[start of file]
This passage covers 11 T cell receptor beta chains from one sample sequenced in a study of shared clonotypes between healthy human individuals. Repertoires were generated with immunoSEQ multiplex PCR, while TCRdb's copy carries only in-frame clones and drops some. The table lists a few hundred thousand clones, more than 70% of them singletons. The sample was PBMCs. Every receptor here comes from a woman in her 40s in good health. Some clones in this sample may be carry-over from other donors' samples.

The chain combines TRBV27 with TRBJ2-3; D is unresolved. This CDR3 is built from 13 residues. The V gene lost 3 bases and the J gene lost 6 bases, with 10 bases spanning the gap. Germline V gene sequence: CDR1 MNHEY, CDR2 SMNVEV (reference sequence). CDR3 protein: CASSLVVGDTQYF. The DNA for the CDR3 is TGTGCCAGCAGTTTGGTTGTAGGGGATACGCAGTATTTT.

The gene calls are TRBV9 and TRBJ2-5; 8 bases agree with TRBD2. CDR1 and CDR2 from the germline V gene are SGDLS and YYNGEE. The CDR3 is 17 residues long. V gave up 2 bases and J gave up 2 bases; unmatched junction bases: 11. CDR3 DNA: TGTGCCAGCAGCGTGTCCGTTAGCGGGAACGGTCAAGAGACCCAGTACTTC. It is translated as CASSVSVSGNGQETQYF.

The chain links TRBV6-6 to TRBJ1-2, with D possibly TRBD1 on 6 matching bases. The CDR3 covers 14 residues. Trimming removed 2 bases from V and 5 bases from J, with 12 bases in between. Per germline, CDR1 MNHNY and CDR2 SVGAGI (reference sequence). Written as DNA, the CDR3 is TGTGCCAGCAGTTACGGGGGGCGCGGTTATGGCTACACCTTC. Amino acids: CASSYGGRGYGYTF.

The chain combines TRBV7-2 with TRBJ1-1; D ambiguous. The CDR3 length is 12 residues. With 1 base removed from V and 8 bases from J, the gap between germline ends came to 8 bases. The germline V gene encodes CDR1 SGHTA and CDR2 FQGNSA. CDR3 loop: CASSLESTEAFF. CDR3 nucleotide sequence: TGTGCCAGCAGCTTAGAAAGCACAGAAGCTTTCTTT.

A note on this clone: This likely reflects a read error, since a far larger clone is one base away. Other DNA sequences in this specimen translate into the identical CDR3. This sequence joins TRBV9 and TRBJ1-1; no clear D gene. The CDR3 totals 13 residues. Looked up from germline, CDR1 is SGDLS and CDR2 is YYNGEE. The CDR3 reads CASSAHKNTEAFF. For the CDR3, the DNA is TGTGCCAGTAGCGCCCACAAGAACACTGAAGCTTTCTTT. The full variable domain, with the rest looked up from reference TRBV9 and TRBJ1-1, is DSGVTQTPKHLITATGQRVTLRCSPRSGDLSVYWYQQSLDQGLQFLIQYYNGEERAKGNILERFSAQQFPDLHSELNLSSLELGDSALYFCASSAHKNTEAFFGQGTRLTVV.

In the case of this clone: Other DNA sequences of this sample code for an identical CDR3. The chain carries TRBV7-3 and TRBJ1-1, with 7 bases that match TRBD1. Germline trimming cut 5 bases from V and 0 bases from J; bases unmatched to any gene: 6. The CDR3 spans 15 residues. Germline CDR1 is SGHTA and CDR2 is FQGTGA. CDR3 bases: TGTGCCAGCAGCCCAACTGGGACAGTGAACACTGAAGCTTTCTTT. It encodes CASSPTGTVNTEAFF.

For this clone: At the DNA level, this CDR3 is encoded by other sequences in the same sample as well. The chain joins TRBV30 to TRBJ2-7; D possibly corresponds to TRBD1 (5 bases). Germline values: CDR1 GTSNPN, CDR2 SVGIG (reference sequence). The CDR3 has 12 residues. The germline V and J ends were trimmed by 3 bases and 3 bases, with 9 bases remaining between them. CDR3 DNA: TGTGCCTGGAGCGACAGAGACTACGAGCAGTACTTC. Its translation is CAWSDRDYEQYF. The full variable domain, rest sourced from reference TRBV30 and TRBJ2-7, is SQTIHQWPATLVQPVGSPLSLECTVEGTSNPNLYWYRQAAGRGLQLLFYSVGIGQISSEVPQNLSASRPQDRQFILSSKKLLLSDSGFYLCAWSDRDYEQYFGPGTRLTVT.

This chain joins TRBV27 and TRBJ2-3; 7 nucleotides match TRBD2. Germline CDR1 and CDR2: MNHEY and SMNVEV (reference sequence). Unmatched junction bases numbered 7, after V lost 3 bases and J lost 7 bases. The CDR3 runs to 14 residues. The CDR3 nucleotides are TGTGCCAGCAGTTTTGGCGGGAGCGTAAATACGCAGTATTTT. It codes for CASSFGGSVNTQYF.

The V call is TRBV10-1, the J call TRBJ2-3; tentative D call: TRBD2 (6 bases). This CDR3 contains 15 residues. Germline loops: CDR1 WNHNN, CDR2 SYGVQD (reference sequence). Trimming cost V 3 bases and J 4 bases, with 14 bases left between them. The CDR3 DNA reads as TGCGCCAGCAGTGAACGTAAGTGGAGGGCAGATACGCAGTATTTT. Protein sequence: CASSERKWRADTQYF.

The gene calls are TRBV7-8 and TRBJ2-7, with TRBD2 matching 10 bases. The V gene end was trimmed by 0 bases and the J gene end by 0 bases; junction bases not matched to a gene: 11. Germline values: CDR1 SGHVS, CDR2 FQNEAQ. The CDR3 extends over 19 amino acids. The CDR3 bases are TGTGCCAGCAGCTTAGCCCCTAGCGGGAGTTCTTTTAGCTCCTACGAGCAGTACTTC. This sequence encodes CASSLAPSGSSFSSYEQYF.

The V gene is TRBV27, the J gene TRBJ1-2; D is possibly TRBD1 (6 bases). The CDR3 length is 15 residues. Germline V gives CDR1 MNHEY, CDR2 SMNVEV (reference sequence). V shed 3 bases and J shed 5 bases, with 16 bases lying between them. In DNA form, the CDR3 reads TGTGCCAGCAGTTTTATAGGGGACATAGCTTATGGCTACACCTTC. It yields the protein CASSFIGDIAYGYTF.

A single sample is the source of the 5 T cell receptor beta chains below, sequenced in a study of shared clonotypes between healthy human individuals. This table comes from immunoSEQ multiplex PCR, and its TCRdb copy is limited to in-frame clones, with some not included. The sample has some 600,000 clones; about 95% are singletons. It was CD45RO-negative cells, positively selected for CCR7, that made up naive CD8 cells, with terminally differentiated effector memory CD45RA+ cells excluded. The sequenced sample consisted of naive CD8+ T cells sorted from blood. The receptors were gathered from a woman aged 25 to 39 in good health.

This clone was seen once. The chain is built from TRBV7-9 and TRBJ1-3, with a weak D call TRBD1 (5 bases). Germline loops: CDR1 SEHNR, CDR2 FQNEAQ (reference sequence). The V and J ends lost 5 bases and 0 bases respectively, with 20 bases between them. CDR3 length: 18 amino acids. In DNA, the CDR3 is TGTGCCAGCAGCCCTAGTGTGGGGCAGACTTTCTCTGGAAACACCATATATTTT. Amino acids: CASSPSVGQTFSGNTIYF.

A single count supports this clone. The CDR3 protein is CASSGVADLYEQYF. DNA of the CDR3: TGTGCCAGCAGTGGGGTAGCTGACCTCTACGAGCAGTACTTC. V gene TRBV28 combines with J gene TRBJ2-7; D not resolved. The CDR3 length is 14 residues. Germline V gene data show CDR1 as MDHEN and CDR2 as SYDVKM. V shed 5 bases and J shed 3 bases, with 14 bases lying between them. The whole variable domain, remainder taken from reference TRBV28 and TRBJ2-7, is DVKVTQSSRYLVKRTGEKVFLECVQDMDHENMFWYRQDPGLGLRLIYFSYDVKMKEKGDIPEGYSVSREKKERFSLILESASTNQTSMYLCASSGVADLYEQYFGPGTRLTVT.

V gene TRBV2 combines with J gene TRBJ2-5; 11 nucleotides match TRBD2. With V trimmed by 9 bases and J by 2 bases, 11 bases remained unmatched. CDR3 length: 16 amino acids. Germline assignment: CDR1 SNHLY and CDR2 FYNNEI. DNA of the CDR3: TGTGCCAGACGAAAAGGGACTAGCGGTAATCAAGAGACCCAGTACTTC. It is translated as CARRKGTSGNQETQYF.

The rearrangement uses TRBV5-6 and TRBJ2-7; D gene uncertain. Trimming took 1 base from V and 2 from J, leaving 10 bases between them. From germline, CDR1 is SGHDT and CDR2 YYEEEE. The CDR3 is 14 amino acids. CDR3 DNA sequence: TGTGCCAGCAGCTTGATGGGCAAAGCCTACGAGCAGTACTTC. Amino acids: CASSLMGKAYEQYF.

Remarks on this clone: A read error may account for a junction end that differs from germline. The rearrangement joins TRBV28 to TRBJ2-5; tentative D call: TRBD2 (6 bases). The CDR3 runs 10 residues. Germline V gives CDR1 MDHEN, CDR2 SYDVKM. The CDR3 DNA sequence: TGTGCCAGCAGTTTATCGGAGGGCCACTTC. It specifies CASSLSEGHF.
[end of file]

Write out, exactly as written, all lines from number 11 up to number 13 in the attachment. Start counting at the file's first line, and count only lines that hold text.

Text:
The gene calls are TRBV7-8 and TRBJ2-7, with TRBD2 matching 10 bases. The V gene end was trimmed by 0 bases and the J gene end by 0 bases; junction bases not matched to a gene: 11. Germline values: CDR1 SGHVS, CDR2 FQNEAQ. The CDR3 extends over 19 amino acids. The CDR3 bases are TGTGCCAGCAGCTTAGCCCCTAGCGGGAGTTCTTTTAGCTCCTACGAGCAGTACTTC. This sequence encodes CASSLAPSGSSFSSYEQYF.

The V gene is TRBV27, the J gene TRBJ1-2; D is possibly TRBD1 (6 bases). The CDR3 length is 15 residues. Germline V gives CDR1 MNHEY, CDR2 SMNVEV (reference sequence). V shed 3 bases and J shed 5 bases, with 16 bases lying between them. In DNA form, the CDR3 reads TGTGCCAGCAGTTTTATAGGGGACATAGCTTATGGCTACACCTTC. It yields the protein CASSFIGDIAYGYTF.

A single sample is the source of the 5 T cell receptor beta chains below, sequenced in a study of shared clonotypes between healthy human individuals. This table comes from immunoSEQ multiplex PCR, and its TCRdb copy is limited to in-frame clones, with some not included. The sample has some 600,000 clones; about 95% are singletons. It was CD45RO-negative cells, positively selected for CCR7, that made up naive CD8 cells, with terminally differentiated effector memory CD45RA+ cells excluded. The sequenced sample consisted of naive CD8+ T cells sorted from blood. The receptors were gathered from a woman aged 25 to 39 in good health.